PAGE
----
Louisiana Creole Gabriel Fortier comes of age ten years after the end of World War II under the influence of men who have returned from war with desires for other men that being a soldier in the trenches has developed in them. Gabriel has no barriers to being submissive to men, and when this gets him into trouble in rural Louisiana, he answers the call of former classmate, Adrian Ames, who had been his first limited experience with men, to join him in Lubbock, Texas. Gabriel’s bus ticket only gets him as far as Guthrie, Texas, though, shy of the Lubbock goal, where, to gather the onward travel funds he needs, he becomes a waiter and rent-boy in the local diner. He gets to Lubbock eventually, where he finds Adrian has gone on to Hollywood, and a calming interlude with rancher, Frank Doyle, and not-so-calming encounters with actors filming a Western epic in the area, lead Gabriel on to Hollywood himself and a reunion of sorts with Adrian. Somehow, this isn’t enough for Gabriel. He’s left something behind under the big sky of Texas that calls to him, telling him there is something of more value to him in life than drifting through it as a rent-boy.
Tags: gay cowboys, Texas rancher, gay romance, rent-boy, daddies, movies, travel, gay anal, barebacking, Louisiana, Texas, Hollywood, New York, gay relationships, cowboys, rough sex, bus sex.
“Here we are,” the bus driver called out. He pulled the bus over in front of a gas station at the beginning of a one-main-street town, with just one line of houses on streets on either side of the one with storefronts on it.
“We’re where?” a woman near the front of the bus asked in a weary voice. “Didn’t we just stop for breakfast and a coffee less than an hour ago?”
“You, son, in the white T-shirt. I’m talking to you.”
“Me?” Gabe asked, turning his face to the front of the bus. He’d been daydreaming, reviewing his life up to this point and not finding that much to be impressed by. Good thing he was good looking and willing to lay down for a guy. A lot of guys had come back from the war with that itch. Adrian told him there were men in Lubbock who’d be willing to give him a start if he gave them something. By his reckoning they should be hitting Lubbock any time now.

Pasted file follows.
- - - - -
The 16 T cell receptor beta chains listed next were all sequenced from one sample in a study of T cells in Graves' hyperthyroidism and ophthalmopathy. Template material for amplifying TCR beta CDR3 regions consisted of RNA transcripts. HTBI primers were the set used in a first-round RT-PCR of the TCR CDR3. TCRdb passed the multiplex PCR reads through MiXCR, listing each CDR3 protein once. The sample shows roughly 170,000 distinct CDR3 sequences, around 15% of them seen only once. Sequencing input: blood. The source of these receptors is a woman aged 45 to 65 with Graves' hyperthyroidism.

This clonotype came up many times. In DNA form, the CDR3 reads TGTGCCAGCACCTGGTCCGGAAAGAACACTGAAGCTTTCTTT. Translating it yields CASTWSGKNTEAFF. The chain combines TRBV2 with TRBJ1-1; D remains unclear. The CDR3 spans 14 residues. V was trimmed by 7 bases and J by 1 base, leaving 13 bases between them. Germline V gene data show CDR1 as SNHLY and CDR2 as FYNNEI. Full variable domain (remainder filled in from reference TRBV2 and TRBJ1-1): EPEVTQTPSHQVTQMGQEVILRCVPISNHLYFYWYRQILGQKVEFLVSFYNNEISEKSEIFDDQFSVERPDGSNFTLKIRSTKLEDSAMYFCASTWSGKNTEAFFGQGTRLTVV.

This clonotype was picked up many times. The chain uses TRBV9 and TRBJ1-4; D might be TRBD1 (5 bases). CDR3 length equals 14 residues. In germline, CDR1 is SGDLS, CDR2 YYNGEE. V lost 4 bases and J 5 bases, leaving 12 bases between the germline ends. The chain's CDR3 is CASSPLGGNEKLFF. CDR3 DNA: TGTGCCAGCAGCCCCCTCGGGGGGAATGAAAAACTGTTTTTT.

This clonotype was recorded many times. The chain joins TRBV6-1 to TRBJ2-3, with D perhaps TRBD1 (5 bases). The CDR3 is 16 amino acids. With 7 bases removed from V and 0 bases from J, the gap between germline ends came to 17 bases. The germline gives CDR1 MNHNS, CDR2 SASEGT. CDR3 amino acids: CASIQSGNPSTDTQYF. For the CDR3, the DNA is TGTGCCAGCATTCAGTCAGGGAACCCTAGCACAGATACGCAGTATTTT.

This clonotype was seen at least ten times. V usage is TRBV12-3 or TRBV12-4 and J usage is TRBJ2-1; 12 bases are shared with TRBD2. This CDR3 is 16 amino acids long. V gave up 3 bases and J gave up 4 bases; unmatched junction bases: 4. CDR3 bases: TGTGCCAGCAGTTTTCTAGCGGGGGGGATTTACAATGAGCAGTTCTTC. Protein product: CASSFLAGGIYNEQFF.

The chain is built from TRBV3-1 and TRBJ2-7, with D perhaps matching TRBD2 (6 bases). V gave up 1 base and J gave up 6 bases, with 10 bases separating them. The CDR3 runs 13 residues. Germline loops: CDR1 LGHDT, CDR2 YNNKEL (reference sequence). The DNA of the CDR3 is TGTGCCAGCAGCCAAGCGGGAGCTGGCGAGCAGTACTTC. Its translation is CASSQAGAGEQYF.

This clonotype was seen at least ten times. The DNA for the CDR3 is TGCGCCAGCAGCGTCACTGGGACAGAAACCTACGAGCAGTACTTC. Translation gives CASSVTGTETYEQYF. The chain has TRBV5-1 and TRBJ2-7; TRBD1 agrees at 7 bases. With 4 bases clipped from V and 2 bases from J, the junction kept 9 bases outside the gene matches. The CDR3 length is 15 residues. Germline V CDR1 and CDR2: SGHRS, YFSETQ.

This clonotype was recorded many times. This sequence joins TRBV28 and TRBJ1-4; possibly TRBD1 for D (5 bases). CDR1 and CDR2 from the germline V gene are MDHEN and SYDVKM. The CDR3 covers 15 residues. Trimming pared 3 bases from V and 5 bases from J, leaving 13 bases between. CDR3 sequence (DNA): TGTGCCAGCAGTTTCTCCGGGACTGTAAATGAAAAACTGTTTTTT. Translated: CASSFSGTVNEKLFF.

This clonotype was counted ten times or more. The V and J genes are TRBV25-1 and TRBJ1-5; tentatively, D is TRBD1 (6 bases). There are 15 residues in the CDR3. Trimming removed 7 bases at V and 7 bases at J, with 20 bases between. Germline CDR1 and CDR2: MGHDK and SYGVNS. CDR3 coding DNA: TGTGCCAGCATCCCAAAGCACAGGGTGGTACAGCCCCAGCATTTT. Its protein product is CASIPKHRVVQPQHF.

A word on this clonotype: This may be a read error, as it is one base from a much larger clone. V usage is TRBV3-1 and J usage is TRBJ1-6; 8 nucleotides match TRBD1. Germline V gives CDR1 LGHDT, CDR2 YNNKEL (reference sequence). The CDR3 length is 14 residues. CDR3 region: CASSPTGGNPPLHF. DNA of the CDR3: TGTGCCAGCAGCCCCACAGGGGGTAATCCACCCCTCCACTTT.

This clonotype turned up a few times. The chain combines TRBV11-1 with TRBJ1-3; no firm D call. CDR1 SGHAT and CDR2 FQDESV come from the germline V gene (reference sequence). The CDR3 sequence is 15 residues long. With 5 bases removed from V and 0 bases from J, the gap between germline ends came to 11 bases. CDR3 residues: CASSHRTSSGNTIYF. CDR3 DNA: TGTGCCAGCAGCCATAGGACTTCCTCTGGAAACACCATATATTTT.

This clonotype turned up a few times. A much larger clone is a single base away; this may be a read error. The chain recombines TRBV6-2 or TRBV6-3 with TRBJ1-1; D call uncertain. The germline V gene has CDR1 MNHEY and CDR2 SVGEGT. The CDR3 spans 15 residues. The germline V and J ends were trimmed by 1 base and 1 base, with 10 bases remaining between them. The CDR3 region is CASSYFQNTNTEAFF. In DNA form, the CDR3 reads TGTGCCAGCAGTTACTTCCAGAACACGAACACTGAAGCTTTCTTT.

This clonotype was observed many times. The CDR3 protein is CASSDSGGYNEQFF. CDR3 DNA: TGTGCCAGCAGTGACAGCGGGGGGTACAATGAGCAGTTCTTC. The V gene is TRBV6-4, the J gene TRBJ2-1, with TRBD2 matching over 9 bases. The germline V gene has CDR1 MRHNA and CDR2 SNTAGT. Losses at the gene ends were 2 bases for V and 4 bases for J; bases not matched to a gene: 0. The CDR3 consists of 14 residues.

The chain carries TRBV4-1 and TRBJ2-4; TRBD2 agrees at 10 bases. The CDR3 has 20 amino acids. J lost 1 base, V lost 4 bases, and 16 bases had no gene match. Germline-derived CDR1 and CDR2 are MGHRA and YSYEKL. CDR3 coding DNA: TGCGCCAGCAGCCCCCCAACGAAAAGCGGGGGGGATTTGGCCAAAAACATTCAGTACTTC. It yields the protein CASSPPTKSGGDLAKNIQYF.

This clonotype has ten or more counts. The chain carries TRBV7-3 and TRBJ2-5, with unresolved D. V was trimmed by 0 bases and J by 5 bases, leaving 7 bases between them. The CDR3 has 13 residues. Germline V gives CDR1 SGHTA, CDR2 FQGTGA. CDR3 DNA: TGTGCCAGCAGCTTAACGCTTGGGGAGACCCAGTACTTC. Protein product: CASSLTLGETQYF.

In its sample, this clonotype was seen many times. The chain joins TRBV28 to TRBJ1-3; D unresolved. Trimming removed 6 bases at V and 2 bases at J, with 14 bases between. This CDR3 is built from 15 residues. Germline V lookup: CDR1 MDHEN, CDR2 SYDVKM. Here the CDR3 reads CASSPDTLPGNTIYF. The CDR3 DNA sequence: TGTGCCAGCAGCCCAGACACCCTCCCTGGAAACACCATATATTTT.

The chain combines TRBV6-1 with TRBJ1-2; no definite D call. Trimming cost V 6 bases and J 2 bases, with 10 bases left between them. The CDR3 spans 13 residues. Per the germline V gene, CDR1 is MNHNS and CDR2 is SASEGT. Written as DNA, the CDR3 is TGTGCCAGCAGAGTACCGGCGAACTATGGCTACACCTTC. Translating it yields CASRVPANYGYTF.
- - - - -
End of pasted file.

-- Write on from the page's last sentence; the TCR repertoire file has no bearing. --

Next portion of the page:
“Yes, you. This is where you ticket takes you, son. You’re home.”
“Home?” Gabe said, looking around. This didn’t look like anyone’s home really—at least anyone not trapped here: two blocks of storefronts at a cross-road of two minor highways, with a row of houses all looking alike on either side and then nothing but flat semidesert land in all directions.
“Take a look at your ticket. My clipboard here says you bought a ticket to Guthrie.”
“I’m going to Lubbock,” Gabe said, scrounging around for his bus ticket. “Well, shit,” he then said. The ticket, indeed, was for Guthrie, Texas. He’d had a bit of a wrangle with the station master selling tickets back at the Lafayette Greyhound bus station. He’d tried to tell Gabe that the fare to Lubbock was more than Gabe saw marked on the sign. They’d argued for nearly a minute, with the line building behind Gabe, and the ticket seller had finally given up and issued a ticket. Gabe could understand now that the ticket seller hadn’t lost—he just gave Gabe a ticket for how far he thought the fare give would cover regardless of what the sign said.
“You can go to Lubbock for another fifteen dollars,” the bus driver said. “Lubbock is about eighty miles further west down this road. Or you can get out in Guthrie. Sorry, Them’s your choices.”
All Gabe had left was the ten dollars the guy had given him for sex the previous night back before Shreveport.
“Well shit,” Gabe said again.
He stood by the side of the road, his duffle bag on the ground next to him, and coughed, as the bus covered him in a cloud of exhausted as it pulled back onto the road. He watched it drive through the business section of Guthrie, and he was still watching it over five minutes later, disappearing into the flat, arid ranch land of central northern Texas. Heaving his duffle on his back and holding its strap with a fist at his right shoulder, he turned and walked into Guthrie.